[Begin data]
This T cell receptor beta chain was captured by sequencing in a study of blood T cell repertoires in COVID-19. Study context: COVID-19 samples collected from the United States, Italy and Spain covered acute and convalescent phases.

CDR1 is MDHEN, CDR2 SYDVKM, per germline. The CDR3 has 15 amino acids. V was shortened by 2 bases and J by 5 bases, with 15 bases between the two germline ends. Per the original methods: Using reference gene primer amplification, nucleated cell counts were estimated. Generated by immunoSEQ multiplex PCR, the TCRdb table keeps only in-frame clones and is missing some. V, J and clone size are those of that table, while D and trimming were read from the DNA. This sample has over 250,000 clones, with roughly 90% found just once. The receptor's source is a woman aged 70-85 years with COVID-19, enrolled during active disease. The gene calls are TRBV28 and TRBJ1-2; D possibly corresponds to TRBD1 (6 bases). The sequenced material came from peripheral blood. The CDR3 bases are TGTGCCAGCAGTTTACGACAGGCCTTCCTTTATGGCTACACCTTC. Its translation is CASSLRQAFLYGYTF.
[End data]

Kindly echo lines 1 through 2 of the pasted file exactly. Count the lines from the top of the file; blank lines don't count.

This T cell receptor beta chain was captured by sequencing in a study of blood T cell repertoires in COVID-19. Study context: COVID-19 samples collected from the United States, Italy and Spain covered acute and convalescent phases.

CDR1 is MDHEN, CDR2 SYDVKM, per germline. The CDR3 has 15 amino acids. V was shortened by 2 bases and J by 5 bases, with 15 bases between the two germline ends. Per the original methods: Using reference gene primer amplification, nucleated cell counts were estimated. Generated by immunoSEQ multiplex PCR, the TCRdb table keeps only in-frame clones and is missing some. V, J and clone size are those of that table, while D and trimming were read from the DNA. This sample has over 250,000 clones, with roughly 90% found just once. The receptor's source is a woman aged 70-85 years with COVID-19, enrolled during active disease. The gene calls are TRBV28 and TRBJ1-2; D possibly corresponds to TRBD1 (6 bases). The sequenced material came from peripheral blood. The CDR3 bases are TGTGCCAGCAGTTTACGACAGGCCTTCCTTTATGGCTACACCTTC. Its translation is CASSLRQAFLYGYTF.